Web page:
How to combat Islam:--Learn Torah

The way today to deal with the threat of Evil in its forms is not by guns but it is by learning Torah. That is to learn Gemara, Rashi, and Tosphot, and Musar every day.  That does not mean that that is all one must do every day. Torah is not meant to be used for making a living and I do not approve of using it in that fashion. But I do think that uniformly across the board that people should learn Torah and especially Musar.

Musar has the advantage that it gives one an idea of the world view of Torah in an accurate fashion.

Musar in general refers to books written during the Middle Ages devoted to the moral precepts of the Torah but the main advantage today is the clarity it brings to world view issues.

Ideally, I think people should learn a page per day of one of the classical Musar books (e.g Chovot Levavaot) and also one page from one of the books of the disciples of Israel Salanter (e.g Madragat HaAdam by Joseph Horowitz from Navardok, Or Israel by Issac Blazer).


Two day ago I wrote on my blog here a question on the Talmud in tractate Sanhedrin page 61a.

At the time I had not looked up the Maharam from Lublin. [which is printed together with the Maharsha].
While I was waiting for my learning partner today I glanced at the Maharam and saw he asks exactly my question. Sorry about that.

On one hand as far as the Internet goes it is nice I can show that my thinking is accurate. But if this was a chidush [idea] in my notebooks, this would be an embarrassment that I did not even look up the Marharam.

Of course it is interesting also that no one else noticed this. It seems that such a simple fact that my question had already been asked by the Maharam might have been noticed by someone. This probably shows that people that there are not very many people that learn Talmud that looks at my blog. Maybe they are too busy learning. Good for them.


One thing you do see with idolatry --that it depends on intention. It says in the Mishna [Sanhedrin 60b], "These people are liable for idolatry: one who sacrifices or serves it according to its usual way, or one who accepts it as his god and says to it 'You are my god.' This is simple if intention is not involved. (I mean to say that case one is different from case two.) But to answer a contradiction with a later Mishna, Rav Hamenuna says [on the next page--Sanhedrin 61a] it means even the first cases a have intention-but the intention is not until they are served.
Logistically this makes sense but it certainly is not the simple way of looking at the Mishna. that means this principle of intention is so important that the Gemara is willing to interpret the mishna in an very un-obvious way to make it work out right.--also because of the later Mishna.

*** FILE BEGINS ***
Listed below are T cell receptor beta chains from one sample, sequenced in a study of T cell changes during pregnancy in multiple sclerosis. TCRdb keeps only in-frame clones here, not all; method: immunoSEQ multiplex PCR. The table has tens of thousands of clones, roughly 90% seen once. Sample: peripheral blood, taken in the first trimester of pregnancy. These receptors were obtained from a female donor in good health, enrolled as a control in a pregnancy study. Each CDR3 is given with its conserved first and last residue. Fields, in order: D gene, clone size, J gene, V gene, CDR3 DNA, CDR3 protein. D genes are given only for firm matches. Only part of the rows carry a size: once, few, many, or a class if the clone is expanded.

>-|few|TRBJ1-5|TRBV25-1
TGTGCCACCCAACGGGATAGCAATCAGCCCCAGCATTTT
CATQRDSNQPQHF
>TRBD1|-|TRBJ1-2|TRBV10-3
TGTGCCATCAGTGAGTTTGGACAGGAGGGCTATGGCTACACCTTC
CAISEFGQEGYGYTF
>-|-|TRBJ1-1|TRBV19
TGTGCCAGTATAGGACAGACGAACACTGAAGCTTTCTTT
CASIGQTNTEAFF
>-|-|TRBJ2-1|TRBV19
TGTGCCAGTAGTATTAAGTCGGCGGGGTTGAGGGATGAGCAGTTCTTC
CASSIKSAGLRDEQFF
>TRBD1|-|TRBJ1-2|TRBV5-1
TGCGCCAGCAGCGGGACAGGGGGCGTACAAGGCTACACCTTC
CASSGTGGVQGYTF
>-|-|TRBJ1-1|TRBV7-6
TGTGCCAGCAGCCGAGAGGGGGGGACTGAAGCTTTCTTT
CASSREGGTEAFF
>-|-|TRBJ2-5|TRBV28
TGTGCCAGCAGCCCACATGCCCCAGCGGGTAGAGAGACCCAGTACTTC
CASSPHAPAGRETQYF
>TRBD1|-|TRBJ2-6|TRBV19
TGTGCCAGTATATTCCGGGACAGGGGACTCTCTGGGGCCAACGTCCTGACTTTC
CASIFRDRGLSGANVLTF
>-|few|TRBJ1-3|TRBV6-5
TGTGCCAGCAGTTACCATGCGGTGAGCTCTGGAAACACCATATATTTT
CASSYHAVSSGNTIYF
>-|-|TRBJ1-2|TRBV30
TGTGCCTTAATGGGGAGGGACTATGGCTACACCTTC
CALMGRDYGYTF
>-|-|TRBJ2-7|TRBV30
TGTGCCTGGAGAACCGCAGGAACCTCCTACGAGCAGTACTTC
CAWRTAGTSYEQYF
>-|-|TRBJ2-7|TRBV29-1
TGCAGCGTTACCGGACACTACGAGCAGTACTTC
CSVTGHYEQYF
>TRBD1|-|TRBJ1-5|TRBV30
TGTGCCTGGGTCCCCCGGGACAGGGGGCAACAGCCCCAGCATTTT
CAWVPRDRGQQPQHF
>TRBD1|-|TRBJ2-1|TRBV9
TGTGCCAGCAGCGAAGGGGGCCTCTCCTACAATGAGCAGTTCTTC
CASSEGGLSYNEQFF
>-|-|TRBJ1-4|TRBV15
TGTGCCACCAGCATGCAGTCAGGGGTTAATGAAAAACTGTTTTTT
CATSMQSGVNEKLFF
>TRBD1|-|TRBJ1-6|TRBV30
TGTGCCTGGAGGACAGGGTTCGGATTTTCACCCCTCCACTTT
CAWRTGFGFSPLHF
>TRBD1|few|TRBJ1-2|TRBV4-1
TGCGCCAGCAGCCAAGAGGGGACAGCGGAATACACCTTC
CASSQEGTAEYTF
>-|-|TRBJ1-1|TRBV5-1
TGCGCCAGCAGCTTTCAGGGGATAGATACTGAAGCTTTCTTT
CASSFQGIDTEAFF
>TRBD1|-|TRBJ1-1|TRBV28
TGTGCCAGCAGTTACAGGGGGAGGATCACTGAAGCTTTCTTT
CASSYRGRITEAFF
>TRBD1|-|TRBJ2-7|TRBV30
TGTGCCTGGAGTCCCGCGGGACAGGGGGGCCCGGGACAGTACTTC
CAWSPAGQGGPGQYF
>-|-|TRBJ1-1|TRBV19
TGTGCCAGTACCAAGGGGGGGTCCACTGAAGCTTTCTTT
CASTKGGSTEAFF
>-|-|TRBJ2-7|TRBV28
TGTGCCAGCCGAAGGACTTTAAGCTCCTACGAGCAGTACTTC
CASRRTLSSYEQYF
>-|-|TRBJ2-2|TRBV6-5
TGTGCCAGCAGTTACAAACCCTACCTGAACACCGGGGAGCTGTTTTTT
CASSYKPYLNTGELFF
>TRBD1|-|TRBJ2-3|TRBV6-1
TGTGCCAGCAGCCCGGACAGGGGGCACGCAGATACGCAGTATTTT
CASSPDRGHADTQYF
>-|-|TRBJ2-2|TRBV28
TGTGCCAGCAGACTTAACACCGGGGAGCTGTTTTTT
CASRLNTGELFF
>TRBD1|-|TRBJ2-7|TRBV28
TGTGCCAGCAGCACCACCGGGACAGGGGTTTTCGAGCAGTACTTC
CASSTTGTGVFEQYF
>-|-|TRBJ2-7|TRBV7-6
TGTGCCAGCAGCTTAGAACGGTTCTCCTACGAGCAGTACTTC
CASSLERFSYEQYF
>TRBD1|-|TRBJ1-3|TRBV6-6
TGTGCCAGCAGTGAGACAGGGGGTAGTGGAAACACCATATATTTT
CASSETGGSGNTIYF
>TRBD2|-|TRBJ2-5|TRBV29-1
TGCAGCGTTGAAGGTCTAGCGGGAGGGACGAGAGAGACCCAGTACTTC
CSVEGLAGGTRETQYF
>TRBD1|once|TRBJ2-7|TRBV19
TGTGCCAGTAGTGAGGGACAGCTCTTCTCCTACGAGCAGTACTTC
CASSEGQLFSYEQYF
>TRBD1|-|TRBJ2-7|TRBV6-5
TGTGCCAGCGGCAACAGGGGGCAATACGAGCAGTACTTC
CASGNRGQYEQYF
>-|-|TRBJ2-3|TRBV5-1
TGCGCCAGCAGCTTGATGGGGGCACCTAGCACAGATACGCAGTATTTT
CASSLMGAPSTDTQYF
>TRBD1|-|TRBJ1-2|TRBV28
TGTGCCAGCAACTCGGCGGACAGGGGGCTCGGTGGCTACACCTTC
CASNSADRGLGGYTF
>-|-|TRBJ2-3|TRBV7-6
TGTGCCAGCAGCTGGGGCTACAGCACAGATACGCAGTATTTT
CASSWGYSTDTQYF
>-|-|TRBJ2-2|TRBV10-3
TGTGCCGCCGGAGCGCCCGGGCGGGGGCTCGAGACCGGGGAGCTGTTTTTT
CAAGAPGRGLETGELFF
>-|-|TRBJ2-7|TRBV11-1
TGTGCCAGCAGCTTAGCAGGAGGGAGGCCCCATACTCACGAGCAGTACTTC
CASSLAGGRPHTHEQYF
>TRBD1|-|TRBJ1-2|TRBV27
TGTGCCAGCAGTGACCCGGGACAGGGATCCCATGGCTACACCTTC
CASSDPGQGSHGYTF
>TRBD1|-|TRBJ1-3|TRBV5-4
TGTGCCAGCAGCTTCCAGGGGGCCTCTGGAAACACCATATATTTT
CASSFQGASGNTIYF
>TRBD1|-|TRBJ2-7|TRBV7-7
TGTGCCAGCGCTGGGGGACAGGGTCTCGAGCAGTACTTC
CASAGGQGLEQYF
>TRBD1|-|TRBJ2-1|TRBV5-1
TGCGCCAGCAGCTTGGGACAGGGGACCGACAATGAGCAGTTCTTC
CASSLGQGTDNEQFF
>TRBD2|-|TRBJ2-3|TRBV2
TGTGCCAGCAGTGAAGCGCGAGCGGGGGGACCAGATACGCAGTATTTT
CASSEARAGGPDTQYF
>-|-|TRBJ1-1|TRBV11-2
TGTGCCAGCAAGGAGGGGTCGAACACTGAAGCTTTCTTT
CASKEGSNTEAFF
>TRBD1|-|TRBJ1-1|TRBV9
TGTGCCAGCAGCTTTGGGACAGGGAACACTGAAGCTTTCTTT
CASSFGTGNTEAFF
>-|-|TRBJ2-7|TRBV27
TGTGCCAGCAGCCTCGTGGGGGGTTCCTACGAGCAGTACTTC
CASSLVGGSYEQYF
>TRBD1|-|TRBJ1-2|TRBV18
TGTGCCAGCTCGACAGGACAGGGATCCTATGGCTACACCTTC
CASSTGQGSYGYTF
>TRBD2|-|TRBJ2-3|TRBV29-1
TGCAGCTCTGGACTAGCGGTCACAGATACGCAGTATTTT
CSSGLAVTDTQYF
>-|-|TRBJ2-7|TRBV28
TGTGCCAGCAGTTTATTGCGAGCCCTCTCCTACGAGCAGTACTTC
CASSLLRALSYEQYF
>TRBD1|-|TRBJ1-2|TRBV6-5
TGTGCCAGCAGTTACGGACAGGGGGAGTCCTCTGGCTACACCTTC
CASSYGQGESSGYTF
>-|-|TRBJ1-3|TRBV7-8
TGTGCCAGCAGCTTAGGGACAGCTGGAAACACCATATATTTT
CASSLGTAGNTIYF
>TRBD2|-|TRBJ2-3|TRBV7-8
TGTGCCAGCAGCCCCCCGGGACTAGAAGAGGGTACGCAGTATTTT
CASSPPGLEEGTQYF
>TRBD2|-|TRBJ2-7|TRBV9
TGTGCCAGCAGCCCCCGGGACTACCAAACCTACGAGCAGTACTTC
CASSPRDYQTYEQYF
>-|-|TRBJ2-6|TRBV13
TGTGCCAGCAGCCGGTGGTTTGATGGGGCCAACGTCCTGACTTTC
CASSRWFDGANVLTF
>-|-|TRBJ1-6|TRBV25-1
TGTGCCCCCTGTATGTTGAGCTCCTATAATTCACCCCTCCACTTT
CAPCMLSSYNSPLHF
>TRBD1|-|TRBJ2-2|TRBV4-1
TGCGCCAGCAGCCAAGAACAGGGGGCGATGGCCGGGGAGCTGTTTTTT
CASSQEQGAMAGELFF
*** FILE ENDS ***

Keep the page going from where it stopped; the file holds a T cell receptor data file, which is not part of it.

This is like in Shabat where we require thought work ["melechet machshevet"] to be liable.

But at this point we have to ask, What kind of intention makes one liable? Clearly it can't be to consider the idol to be a creator. No ancient gods were creators. They all found some preexisting substance to form the world from. Rather they had spiritual powers. And this seems to be the most simple basic intention one needs to be liable for idolatry. To bring some kind of sacrifice, or to burn incense or to pour a libation or to bow or to serve according to his way to a person that one thinks has spiritual powers in order to gain some benefit or in order to get closer to God [as per the Rambam on Perek Chelek].
I would venture a guess that the Geon from Villna might have thought that the chasidm of his time had crossed the line from monotheism towards polytheism.

 So  however I can see many people  that get involved in Breslov seems to make a tzadik the center of their attention and this troubles me because of the idolatry problem

On the issue of idolatry I have a great idea. It it concerns the Talmud [or as I prefer Gemara] in Sanhedrin 61a.Just for background let me say that you cant do idolatry either according to the usual way of worship of the idol or by one of four other ways: sacrifice, burning, pouring, bowing. Rav Acha juxtaposes a statement of Rava  and Rabbi Elazar in order to ask a question. And I would like to suggest a question on his answer that I think it is an amazingly obvious question that I think that someone else must have asked it before me.